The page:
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Mexico's President Will Raffle Off His Presidential Plane


Mexico's president has announced plans to hold a national raffle. The prize - his presidential plane. He campaigned on getting rid of the aircraft, and he calls it an obscene luxury in a country as poor as Mexico. While many praise his austere style, the idea of a national raffle has made him the butt of jokes. NPR's Carrie Kahn reports.

CARRIE KAHN, BYLINE: President Andres Manuel Lopez Obrador has never stepped foot on the plane. He flies commercial. Throughout his first year as president, he parked the Boeing 787 in California, hoping to find a buyer there - no such luck. And after a year of mounting maintenance costs - more than a million dollars - he's brought it back home.



KAHN: At his daily morning press conference, Lopez Obrador unveiled a prototype ticket for his raffle. Each will go for 500 pesos - about $27. He's hoping to sell six million and take in $150 million. The winner gets at least a year of maintenance for the plane.


LOPEZ OBRADOR: (Speaking Spanish).

KAHN: Lopez Obrador had hoped to barter the luxury craft in the U.S. for medical equipment for the poor. He points out that the raffle proceeds will go toward that goal. It's written right on the ticket, which also shows the raffle date as May 5 - Cinco de Mayo.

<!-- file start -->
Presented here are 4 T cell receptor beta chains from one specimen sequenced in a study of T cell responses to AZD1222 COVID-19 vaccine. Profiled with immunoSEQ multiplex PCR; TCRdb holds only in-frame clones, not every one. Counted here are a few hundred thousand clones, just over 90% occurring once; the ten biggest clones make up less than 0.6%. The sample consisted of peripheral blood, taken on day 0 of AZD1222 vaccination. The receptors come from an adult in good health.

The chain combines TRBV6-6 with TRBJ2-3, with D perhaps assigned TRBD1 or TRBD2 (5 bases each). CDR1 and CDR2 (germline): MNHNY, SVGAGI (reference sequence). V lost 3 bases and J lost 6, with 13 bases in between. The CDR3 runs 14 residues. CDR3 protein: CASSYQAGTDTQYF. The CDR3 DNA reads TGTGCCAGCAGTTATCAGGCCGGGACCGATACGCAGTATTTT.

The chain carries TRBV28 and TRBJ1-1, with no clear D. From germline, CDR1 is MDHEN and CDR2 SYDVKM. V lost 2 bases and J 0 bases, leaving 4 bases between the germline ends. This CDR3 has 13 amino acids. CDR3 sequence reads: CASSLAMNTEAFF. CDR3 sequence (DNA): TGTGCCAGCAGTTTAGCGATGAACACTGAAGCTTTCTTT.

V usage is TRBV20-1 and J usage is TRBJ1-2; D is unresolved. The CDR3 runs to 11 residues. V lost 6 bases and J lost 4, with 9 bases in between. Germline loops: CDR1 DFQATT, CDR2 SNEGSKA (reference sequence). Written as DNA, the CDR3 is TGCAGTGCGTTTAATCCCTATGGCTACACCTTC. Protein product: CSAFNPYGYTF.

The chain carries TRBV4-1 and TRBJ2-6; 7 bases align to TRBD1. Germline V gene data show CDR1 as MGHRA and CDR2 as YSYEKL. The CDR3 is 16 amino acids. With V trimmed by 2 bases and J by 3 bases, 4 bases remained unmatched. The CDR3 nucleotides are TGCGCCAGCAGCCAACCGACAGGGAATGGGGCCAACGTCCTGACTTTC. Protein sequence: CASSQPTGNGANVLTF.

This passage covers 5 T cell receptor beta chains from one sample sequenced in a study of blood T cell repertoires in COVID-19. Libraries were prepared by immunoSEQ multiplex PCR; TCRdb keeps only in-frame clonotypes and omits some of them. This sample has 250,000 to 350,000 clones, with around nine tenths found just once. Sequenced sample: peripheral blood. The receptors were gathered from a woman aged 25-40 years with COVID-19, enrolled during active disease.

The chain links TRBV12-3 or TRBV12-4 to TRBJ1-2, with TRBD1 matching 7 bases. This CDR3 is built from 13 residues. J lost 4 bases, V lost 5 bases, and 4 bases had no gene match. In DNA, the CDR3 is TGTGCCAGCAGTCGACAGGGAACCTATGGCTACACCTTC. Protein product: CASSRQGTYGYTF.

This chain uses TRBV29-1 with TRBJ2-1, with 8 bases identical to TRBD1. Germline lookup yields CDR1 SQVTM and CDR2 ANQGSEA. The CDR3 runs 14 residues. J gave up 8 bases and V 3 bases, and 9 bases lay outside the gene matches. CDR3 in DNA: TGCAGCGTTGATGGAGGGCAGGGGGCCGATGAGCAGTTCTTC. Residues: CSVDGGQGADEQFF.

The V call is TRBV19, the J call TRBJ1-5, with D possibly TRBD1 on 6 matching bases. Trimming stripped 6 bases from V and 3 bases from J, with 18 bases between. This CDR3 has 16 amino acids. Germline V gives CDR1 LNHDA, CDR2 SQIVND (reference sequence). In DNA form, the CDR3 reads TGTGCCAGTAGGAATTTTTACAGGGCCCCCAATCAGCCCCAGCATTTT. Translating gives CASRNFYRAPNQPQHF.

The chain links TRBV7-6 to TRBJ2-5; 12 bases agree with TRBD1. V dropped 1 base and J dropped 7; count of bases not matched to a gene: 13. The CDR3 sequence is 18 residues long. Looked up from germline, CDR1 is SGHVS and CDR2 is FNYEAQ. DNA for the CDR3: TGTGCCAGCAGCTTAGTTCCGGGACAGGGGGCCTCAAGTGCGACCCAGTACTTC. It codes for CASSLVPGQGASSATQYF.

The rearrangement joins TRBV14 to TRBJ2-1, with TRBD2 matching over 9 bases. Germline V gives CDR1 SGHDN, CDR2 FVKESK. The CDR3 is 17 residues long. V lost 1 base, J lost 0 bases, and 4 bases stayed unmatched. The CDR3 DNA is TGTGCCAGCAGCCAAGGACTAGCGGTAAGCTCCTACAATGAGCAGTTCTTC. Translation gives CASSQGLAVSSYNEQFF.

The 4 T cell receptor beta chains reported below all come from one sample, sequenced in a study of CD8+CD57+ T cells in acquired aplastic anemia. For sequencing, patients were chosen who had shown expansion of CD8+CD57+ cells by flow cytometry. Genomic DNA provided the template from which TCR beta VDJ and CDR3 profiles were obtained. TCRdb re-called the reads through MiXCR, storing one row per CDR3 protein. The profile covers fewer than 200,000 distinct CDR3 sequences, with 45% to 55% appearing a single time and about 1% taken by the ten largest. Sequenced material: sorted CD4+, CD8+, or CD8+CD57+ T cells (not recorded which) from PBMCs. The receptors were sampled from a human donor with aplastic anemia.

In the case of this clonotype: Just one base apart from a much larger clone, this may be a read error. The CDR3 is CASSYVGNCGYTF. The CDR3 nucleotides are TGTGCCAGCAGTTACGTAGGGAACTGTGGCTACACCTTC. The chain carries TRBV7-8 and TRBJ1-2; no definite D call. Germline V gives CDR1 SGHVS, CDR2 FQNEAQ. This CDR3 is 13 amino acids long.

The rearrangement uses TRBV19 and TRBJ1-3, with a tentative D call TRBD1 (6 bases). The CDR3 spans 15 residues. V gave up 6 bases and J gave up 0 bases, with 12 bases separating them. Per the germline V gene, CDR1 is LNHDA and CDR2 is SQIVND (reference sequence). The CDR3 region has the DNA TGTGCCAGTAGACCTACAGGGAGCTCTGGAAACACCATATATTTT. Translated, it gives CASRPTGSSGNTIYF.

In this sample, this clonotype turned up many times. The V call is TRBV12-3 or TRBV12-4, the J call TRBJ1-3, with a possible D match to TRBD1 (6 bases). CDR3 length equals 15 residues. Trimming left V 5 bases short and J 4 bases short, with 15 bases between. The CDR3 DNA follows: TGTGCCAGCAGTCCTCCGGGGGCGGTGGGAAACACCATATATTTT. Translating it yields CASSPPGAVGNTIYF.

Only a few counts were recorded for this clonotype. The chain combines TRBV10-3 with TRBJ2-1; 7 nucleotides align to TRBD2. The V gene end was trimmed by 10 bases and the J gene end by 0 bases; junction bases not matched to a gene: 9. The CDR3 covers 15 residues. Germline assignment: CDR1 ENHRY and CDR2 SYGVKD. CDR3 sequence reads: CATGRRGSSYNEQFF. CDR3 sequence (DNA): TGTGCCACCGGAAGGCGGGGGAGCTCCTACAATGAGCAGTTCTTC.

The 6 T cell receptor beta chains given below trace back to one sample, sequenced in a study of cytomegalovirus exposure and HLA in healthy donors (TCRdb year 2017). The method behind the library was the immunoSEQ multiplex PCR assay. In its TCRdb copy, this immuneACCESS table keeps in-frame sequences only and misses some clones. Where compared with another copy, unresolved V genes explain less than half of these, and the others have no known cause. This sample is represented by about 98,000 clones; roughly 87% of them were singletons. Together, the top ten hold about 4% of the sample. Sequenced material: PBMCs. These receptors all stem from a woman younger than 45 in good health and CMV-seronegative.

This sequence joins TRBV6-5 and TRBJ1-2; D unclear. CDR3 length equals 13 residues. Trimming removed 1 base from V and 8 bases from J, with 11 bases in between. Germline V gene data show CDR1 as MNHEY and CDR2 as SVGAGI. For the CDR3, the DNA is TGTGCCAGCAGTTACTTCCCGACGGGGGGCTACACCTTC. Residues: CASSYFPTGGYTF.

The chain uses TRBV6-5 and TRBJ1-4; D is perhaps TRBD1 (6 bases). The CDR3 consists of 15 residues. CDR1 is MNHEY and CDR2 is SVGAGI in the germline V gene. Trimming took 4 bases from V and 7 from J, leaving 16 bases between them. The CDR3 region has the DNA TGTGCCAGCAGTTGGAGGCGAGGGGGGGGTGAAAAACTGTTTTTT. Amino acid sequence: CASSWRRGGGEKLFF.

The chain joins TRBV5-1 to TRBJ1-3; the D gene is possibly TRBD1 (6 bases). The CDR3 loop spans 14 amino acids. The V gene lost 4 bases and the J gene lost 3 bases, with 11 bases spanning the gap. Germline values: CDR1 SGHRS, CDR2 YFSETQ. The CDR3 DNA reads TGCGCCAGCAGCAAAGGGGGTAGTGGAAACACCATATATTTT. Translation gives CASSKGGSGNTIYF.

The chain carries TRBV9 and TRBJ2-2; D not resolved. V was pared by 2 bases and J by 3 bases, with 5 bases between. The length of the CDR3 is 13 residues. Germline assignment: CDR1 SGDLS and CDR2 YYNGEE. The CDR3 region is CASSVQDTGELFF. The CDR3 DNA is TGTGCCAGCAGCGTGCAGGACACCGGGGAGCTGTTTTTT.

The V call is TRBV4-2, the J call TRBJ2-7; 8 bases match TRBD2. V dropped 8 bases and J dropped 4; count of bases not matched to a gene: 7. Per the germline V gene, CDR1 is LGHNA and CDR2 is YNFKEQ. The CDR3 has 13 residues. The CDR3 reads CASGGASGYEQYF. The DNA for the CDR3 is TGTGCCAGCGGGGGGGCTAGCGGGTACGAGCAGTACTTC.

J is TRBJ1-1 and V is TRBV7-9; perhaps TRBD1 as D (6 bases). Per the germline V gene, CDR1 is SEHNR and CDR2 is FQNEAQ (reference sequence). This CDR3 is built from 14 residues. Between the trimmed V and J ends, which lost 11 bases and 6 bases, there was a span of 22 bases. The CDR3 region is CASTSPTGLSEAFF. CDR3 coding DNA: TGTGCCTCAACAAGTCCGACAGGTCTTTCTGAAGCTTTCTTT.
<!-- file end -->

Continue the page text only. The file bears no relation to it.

RAMSI JIMENEZ: (Speaking Spanish).

KAHN: "It feels like he's pulling our legs. He must be joking," he says 34-year-old Ramsi Jimenez. Critics of the president worry he's created this spectacle to distract from Mexico's record homicide rate and violence. Others, though, are just having fun.


UNIDENTIFIED SINGER: (Singing in Spanish).

KAHN: Musical spoofs, corridos and cumbias flood social media, as well as memes pondering what the common folk would do with the plane. There are images of the aircraft converted into a huge taco truck, as living quarters for hundreds or as the singer bellows in this cumbia...


UNIDENTIFIED SINGER: (Singing in Spanish).

KAHN: "Where would you park it?" "Or," he goes on, "I could just lend it back to the president."

Carrie Kahn, NPR News, Mexico City.

(SOUNDBITE OF MUSIC) Transcript provided by NPR, Copyright NPR.

Carrie Kahn
Carrie Kahn is NPR's International Correspondent based in Mexico City, Mexico. She covers Mexico, the Caribbean, and Central America. Kahn's reports can be heard on NPR's award-winning news programs including All Things Considered, Morning Edition and Weekend Edition, and on